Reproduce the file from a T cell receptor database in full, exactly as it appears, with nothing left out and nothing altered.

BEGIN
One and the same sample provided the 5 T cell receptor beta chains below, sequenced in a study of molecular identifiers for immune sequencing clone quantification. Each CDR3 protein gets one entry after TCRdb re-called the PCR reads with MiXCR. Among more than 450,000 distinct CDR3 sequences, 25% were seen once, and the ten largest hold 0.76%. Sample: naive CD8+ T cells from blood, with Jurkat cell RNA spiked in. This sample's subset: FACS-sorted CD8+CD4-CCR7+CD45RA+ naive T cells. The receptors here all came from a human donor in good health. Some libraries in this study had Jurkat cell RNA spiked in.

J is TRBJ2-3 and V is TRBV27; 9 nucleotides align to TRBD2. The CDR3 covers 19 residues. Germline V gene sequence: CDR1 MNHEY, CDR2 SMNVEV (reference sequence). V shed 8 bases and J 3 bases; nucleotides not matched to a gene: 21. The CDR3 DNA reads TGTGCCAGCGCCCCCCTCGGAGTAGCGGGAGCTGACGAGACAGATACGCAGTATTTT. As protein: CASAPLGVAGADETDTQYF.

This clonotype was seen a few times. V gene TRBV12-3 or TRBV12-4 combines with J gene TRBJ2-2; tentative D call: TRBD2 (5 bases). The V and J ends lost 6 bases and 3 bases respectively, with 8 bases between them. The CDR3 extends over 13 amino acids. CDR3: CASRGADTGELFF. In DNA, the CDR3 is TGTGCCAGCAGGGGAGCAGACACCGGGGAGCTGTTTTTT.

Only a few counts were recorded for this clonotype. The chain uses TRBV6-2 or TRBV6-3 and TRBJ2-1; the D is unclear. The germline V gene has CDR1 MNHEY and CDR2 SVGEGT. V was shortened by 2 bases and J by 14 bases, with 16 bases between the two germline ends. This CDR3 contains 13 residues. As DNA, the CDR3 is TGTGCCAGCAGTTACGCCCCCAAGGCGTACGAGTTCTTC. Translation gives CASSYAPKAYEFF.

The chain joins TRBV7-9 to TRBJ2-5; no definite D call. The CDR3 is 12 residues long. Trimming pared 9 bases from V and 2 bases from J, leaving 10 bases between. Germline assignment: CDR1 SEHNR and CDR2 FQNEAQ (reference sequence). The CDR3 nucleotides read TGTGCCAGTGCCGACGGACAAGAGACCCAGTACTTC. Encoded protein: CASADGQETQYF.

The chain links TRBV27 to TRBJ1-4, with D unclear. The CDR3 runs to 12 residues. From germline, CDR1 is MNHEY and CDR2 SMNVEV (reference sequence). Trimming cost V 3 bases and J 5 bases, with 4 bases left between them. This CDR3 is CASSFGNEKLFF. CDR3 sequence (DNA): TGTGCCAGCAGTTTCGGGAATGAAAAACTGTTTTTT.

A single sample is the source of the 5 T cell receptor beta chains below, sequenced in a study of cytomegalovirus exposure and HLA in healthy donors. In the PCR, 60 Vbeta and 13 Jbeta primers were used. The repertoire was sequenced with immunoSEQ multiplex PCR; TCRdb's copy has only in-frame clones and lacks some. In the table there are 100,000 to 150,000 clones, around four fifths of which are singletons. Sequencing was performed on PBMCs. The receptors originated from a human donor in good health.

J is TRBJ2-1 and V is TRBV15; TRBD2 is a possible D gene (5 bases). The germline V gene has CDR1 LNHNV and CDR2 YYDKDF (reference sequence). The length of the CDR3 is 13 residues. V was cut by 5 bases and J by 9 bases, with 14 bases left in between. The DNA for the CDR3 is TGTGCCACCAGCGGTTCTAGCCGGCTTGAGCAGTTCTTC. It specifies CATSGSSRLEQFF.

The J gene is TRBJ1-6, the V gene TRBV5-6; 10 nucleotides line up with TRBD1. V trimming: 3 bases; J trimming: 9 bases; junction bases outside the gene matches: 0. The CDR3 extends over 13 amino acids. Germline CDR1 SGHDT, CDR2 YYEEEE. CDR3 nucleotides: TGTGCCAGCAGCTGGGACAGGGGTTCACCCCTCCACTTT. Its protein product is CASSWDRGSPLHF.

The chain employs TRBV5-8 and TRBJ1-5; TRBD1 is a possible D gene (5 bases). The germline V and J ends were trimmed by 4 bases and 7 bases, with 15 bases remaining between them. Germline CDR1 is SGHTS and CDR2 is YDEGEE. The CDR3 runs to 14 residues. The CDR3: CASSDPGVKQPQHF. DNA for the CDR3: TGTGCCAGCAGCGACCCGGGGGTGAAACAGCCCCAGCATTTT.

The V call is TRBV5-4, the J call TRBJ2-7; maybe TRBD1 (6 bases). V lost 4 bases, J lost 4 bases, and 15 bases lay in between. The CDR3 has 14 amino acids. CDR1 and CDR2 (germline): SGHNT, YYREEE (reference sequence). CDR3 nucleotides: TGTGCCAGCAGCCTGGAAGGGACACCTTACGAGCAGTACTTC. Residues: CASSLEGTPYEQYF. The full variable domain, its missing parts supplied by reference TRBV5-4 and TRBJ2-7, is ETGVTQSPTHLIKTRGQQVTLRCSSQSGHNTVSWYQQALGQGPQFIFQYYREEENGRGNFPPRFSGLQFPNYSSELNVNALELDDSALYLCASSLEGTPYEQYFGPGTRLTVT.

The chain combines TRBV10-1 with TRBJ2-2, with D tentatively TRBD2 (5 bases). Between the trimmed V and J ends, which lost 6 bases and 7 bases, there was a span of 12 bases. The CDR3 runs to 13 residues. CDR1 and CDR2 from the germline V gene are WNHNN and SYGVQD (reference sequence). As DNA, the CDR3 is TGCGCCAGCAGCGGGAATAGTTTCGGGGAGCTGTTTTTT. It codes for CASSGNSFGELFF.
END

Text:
One and the same sample provided the 5 T cell receptor beta chains below, sequenced in a study of molecular identifiers for immune sequencing clone quantification. Each CDR3 protein gets one entry after TCRdb re-called the PCR reads with MiXCR. Among more than 450,000 distinct CDR3 sequences, 25% were seen once, and the ten largest hold 0.76%. Sample: naive CD8+ T cells from blood, with Jurkat cell RNA spiked in. This sample's subset: FACS-sorted CD8+CD4-CCR7+CD45RA+ naive T cells. The receptors here all came from a human donor in good health. Some libraries in this study had Jurkat cell RNA spiked in.

J is TRBJ2-3 and V is TRBV27; 9 nucleotides align to TRBD2. The CDR3 covers 19 residues. Germline V gene sequence: CDR1 MNHEY, CDR2 SMNVEV (reference sequence). V shed 8 bases and J 3 bases; nucleotides not matched to a gene: 21. The CDR3 DNA reads TGTGCCAGCGCCCCCCTCGGAGTAGCGGGAGCTGACGAGACAGATACGCAGTATTTT. As protein: CASAPLGVAGADETDTQYF.

This clonotype was seen a few times. V gene TRBV12-3 or TRBV12-4 combines with J gene TRBJ2-2; tentative D call: TRBD2 (5 bases). The V and J ends lost 6 bases and 3 bases respectively, with 8 bases between them. The CDR3 extends over 13 amino acids. CDR3: CASRGADTGELFF. In DNA, the CDR3 is TGTGCCAGCAGGGGAGCAGACACCGGGGAGCTGTTTTTT.

Only a few counts were recorded for this clonotype. The chain uses TRBV6-2 or TRBV6-3 and TRBJ2-1; the D is unclear. The germline V gene has CDR1 MNHEY and CDR2 SVGEGT. V was shortened by 2 bases and J by 14 bases, with 16 bases between the two germline ends. This CDR3 contains 13 residues. As DNA, the CDR3 is TGTGCCAGCAGTTACGCCCCCAAGGCGTACGAGTTCTTC. Translation gives CASSYAPKAYEFF.

The chain joins TRBV7-9 to TRBJ2-5; no definite D call. The CDR3 is 12 residues long. Trimming pared 9 bases from V and 2 bases from J, leaving 10 bases between. Germline assignment: CDR1 SEHNR and CDR2 FQNEAQ (reference sequence). The CDR3 nucleotides read TGTGCCAGTGCCGACGGACAAGAGACCCAGTACTTC. Encoded protein: CASADGQETQYF.

The chain links TRBV27 to TRBJ1-4, with D unclear. The CDR3 runs to 12 residues. From germline, CDR1 is MNHEY and CDR2 SMNVEV (reference sequence). Trimming cost V 3 bases and J 5 bases, with 4 bases left between them. This CDR3 is CASSFGNEKLFF. CDR3 sequence (DNA): TGTGCCAGCAGTTTCGGGAATGAAAAACTGTTTTTT.

A single sample is the source of the 5 T cell receptor beta chains below, sequenced in a study of cytomegalovirus exposure and HLA in healthy donors. In the PCR, 60 Vbeta and 13 Jbeta primers were used. The repertoire was sequenced with immunoSEQ multiplex PCR; TCRdb's copy has only in-frame clones and lacks some. In the table there are 100,000 to 150,000 clones, around four fifths of which are singletons. Sequencing was performed on PBMCs. The receptors originated from a human donor in good health.

J is TRBJ2-1 and V is TRBV15; TRBD2 is a possible D gene (5 bases). The germline V gene has CDR1 LNHNV and CDR2 YYDKDF (reference sequence). The length of the CDR3 is 13 residues. V was cut by 5 bases and J by 9 bases, with 14 bases left in between. The DNA for the CDR3 is TGTGCCACCAGCGGTTCTAGCCGGCTTGAGCAGTTCTTC. It specifies CATSGSSRLEQFF.

The J gene is TRBJ1-6, the V gene TRBV5-6; 10 nucleotides line up with TRBD1. V trimming: 3 bases; J trimming: 9 bases; junction bases outside the gene matches: 0. The CDR3 extends over 13 amino acids. Germline CDR1 SGHDT, CDR2 YYEEEE. CDR3 nucleotides: TGTGCCAGCAGCTGGGACAGGGGTTCACCCCTCCACTTT. Its protein product is CASSWDRGSPLHF.

The chain employs TRBV5-8 and TRBJ1-5; TRBD1 is a possible D gene (5 bases). The germline V and J ends were trimmed by 4 bases and 7 bases, with 15 bases remaining between them. Germline CDR1 is SGHTS and CDR2 is YDEGEE. The CDR3 runs to 14 residues. The CDR3: CASSDPGVKQPQHF. DNA for the CDR3: TGTGCCAGCAGCGACCCGGGGGTGAAACAGCCCCAGCATTTT.

The V call is TRBV5-4, the J call TRBJ2-7; maybe TRBD1 (6 bases). V lost 4 bases, J lost 4 bases, and 15 bases lay in between. The CDR3 has 14 amino acids. CDR1 and CDR2 (germline): SGHNT, YYREEE (reference sequence). CDR3 nucleotides: TGTGCCAGCAGCCTGGAAGGGACACCTTACGAGCAGTACTTC. Residues: CASSLEGTPYEQYF. The full variable domain, its missing parts supplied by reference TRBV5-4 and TRBJ2-7, is ETGVTQSPTHLIKTRGQQVTLRCSSQSGHNTVSWYQQALGQGPQFIFQYYREEENGRGNFPPRFSGLQFPNYSSELNVNALELDDSALYLCASSLEGTPYEQYFGPGTRLTVT.

The chain combines TRBV10-1 with TRBJ2-2, with D tentatively TRBD2 (5 bases). Between the trimmed V and J ends, which lost 6 bases and 7 bases, there was a span of 12 bases. The CDR3 runs to 13 residues. CDR1 and CDR2 from the germline V gene are WNHNN and SYGVQD (reference sequence). As DNA, the CDR3 is TGCGCCAGCAGCGGGAATAGTTTCGGGGAGCTGTTTTTT. It codes for CASSGNSFGELFF.